1. Overview

In this tutorial, we’ll learn how to avoid cryptic Hibernate exceptions by properly escaping database keywords in column names.

2. Setup

Before we dive in, let’s define a simple BrokenPhoneOrder entity with reserved keywords in column mappings:

public class BrokenPhoneOrder implements Serializable {
    @Column(name = "order")
    String order;
    @Column(name = "where")
    String where;

    // getters and setters

Once we understand the cause of a syntax exception this entity causes, we’ll turn it into a PhoneOrder without the flawed database keyword usage.

2. Hibernate Exception – Hidden Root Cause

Let’s imagine receiving the following exception from our ORM-based application:

You have an error in your SQL syntax; check the manual that corresponds to your MySQL server version for the right syntax

It’s always thrown when we attempt to persist  BrokenPhoneOrder to the database:

void givenBrokenPhoneOrderWithReservedKeywords_whenNewObjectIsPersisted_thenItFails() {
    BrokenPhoneOrder order = new BrokenPhoneOrder(randomUUID().toString(), "My House");

    assertThatExceptionOfType(PersistenceException.class).isThrownBy(() -> {

The exception itself is of no use, so let’s enable additional SQL statements logging to access the actual query.

We’ll need to modify hibernate.cfg.xml to include the show_sql property:

<property name="show_sql">true</property>

With hibernate.properties, the syntax slightly differs:

show_sql = true

Now we’re able to see the following SQL statement being logged right before the exception log:

Hibernate: insert into broken_phone_order (where, order) values (?, ?)

The question marks are simply the values of order and where of the BrokenPhoneOrder entity we attempted to create.

3. The Actual SQL Error

We’re possibly already able to tell the root cause of the exception. But even if not, let’s pick our favorite SQL editor and paste the captured SQL with example values:

INSERT INTO broken_phone_order (order, where) VALUES ('some-1', 'somewhere');

In most cases, we’ll see where and order marked in red already. If not, once we execute it, the DB engine (MySQL in our case) returns an error:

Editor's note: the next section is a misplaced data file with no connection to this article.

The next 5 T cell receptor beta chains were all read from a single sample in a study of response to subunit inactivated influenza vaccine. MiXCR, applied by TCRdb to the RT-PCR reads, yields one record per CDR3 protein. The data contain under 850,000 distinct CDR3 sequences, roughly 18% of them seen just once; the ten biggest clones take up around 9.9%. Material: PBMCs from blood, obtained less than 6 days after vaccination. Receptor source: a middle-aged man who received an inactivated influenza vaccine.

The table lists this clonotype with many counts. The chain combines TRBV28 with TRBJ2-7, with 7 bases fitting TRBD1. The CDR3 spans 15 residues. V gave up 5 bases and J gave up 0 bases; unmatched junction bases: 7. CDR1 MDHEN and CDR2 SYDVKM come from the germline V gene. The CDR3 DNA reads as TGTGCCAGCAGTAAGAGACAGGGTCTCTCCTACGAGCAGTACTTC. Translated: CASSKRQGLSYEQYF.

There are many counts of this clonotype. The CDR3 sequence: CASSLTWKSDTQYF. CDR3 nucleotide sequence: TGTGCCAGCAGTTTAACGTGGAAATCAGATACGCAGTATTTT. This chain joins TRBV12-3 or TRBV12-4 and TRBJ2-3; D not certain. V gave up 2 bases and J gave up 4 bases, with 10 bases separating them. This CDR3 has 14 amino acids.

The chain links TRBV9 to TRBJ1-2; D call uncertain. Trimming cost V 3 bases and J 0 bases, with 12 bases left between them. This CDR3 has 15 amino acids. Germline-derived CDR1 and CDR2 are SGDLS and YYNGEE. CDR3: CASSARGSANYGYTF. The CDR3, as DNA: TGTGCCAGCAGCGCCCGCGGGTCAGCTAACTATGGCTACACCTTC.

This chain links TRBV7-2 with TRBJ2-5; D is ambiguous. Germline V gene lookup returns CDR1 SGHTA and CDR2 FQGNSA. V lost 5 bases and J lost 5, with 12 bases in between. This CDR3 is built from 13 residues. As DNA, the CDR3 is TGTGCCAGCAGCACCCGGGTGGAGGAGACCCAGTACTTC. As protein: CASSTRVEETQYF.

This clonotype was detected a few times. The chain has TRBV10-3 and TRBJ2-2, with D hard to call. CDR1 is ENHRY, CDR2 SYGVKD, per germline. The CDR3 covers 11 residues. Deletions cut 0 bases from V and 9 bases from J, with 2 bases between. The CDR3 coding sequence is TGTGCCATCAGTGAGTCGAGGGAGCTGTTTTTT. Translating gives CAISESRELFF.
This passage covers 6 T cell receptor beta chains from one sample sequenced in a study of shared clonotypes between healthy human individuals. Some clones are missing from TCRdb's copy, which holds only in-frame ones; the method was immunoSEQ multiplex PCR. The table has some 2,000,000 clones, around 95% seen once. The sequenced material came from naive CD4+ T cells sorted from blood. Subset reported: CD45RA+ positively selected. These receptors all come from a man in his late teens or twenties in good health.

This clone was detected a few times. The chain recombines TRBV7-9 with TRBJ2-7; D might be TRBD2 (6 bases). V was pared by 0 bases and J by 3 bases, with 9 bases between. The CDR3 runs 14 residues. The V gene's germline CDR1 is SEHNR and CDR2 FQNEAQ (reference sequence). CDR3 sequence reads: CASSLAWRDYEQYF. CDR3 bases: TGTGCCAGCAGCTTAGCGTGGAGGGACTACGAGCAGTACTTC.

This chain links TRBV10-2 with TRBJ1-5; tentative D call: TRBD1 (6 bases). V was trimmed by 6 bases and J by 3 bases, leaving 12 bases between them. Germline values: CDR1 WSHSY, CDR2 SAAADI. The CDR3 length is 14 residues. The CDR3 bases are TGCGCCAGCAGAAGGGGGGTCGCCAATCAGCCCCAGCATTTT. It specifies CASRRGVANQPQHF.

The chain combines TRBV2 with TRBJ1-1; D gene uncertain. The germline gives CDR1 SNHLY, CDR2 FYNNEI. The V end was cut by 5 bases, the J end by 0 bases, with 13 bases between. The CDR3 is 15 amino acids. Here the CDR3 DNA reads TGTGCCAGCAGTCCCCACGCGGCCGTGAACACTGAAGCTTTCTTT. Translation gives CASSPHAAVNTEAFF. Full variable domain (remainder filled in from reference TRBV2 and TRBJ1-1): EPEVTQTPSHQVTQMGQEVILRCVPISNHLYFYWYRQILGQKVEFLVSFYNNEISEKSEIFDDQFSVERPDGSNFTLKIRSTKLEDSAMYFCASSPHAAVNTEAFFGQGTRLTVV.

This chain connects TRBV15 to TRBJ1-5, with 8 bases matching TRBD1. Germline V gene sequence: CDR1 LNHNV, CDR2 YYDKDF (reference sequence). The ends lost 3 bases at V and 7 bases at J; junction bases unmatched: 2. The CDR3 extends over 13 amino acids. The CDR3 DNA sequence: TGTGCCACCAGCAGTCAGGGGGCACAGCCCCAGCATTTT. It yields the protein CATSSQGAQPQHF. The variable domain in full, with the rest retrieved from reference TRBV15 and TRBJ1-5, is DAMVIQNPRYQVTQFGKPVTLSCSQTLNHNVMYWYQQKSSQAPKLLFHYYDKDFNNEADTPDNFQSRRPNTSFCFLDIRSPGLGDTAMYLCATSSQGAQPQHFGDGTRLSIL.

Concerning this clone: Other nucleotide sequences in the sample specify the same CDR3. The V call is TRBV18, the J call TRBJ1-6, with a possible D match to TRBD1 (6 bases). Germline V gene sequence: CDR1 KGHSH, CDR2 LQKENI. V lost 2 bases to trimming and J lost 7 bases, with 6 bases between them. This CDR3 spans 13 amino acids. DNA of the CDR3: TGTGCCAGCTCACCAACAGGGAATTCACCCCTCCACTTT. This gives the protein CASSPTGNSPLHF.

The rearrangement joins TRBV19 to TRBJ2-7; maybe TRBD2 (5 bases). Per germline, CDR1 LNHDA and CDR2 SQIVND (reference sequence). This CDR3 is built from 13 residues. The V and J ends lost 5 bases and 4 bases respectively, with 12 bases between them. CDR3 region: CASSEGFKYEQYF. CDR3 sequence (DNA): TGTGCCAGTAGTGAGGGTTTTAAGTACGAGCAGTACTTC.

ERROR 1064 (42000): You have an error in your SQL syntax; check the manual that corresponds to your MySQL server version for the right syntax to use near 'order, where) values ('a', 'b')' at line 1

4. Database Keywords

Both ORDER and WHERE are reserved words according to the SQL standard. Therefore, they have a special meaning in the language grammar. Each database engine has the same base list of words but can also extend it.

We can simply remove the special meaning by wrapping them with the characters, e.g., `where`.

Let’s apply it to the INSERT statement and confirm that this time it passes:

INSERT INTO broken_phone_order (`order`, `where`) VALUES ('some-1', 'somewhere');

5. Reserved Words in Hibernate

The question is: how are we going to change the Hibernate query if it’s auto-generated?

In Hibernate, like in SQL, we can simply use the “ escaping in the @Column annotation.

Let’s try it with the PhoneOrder entity:

@Table(name = "phone_order")
public class PhoneOrder implements Serializable {
    @Column(name = "`order`")
    String order;
    @Column(name = "`where`")
    String where;

    // getters and setters

With proper keyword escaping, MySQL no longer complains about the syntax, and the entity is successfully persisted:

void givenPhoneOrderWithEscapedKeywords_whenNewObjectIsPersisted_thenItSucceeds() {
    PhoneOrder order = new PhoneOrder(randomUUID().toString(), "here");


6. Conclusion

In this article, we’ve learned how to properly escape reserved words in @Column annotations. By adding additional escape characters around order and where terms, we’ve influenced Hibernate-generated queries and resolved the exception.

As always, the code for this article can be found over on GitHub.

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